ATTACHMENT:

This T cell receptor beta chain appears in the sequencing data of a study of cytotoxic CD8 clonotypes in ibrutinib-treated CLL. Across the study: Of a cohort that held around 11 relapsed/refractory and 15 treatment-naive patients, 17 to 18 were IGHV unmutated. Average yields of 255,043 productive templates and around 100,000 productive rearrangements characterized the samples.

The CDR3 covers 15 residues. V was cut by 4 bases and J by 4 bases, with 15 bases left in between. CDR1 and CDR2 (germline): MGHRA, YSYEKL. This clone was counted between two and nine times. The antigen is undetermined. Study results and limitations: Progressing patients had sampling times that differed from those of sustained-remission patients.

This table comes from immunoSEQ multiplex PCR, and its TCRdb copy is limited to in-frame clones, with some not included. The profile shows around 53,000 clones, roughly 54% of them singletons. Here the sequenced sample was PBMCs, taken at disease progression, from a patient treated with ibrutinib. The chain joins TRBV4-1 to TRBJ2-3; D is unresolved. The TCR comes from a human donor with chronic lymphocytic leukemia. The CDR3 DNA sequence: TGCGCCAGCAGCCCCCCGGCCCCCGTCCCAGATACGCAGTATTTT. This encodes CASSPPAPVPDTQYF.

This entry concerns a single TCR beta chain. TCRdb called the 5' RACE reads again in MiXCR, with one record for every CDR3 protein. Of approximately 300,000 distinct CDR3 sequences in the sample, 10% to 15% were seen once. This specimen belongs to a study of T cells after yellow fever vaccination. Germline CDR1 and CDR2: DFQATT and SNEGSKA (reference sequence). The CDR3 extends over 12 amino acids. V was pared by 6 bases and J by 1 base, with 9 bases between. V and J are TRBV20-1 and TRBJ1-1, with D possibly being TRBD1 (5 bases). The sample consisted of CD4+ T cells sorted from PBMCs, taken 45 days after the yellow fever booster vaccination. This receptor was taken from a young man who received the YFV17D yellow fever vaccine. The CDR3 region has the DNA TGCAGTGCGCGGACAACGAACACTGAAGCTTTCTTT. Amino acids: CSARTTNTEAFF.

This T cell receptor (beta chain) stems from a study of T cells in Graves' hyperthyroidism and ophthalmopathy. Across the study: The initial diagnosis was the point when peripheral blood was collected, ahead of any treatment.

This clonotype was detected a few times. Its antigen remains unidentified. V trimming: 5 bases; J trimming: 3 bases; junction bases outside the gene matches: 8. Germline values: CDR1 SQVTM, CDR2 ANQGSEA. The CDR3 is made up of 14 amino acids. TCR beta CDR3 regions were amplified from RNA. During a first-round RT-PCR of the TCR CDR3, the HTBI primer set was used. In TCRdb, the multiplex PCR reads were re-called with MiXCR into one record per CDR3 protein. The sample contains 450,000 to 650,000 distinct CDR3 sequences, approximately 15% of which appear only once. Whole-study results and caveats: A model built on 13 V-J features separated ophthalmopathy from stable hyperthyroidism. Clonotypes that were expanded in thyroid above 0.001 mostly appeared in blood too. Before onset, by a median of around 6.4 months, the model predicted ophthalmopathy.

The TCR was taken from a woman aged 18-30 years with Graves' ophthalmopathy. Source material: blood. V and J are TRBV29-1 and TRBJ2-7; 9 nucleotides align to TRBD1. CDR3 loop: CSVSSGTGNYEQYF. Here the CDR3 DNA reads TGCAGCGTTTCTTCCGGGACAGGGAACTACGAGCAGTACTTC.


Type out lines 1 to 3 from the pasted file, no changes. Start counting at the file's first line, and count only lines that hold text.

This T cell receptor beta chain appears in the sequencing data of a study of cytotoxic CD8 clonotypes in ibrutinib-treated CLL. Across the study: Of a cohort that held around 11 relapsed/refractory and 15 treatment-naive patients, 17 to 18 were IGHV unmutated. Average yields of 255,043 productive templates and around 100,000 productive rearrangements characterized the samples.

The CDR3 covers 15 residues. V was cut by 4 bases and J by 4 bases, with 15 bases left in between. CDR1 and CDR2 (germline): MGHRA, YSYEKL. This clone was counted between two and nine times. The antigen is undetermined. Study results and limitations: Progressing patients had sampling times that differed from those of sustained-remission patients.

This table comes from immunoSEQ multiplex PCR, and its TCRdb copy is limited to in-frame clones, with some not included. The profile shows around 53,000 clones, roughly 54% of them singletons. Here the sequenced sample was PBMCs, taken at disease progression, from a patient treated with ibrutinib. The chain joins TRBV4-1 to TRBJ2-3; D is unresolved. The TCR comes from a human donor with chronic lymphocytic leukemia. The CDR3 DNA sequence: TGCGCCAGCAGCCCCCCGGCCCCCGTCCCAGATACGCAGTATTTT. This encodes CASSPPAPVPDTQYF.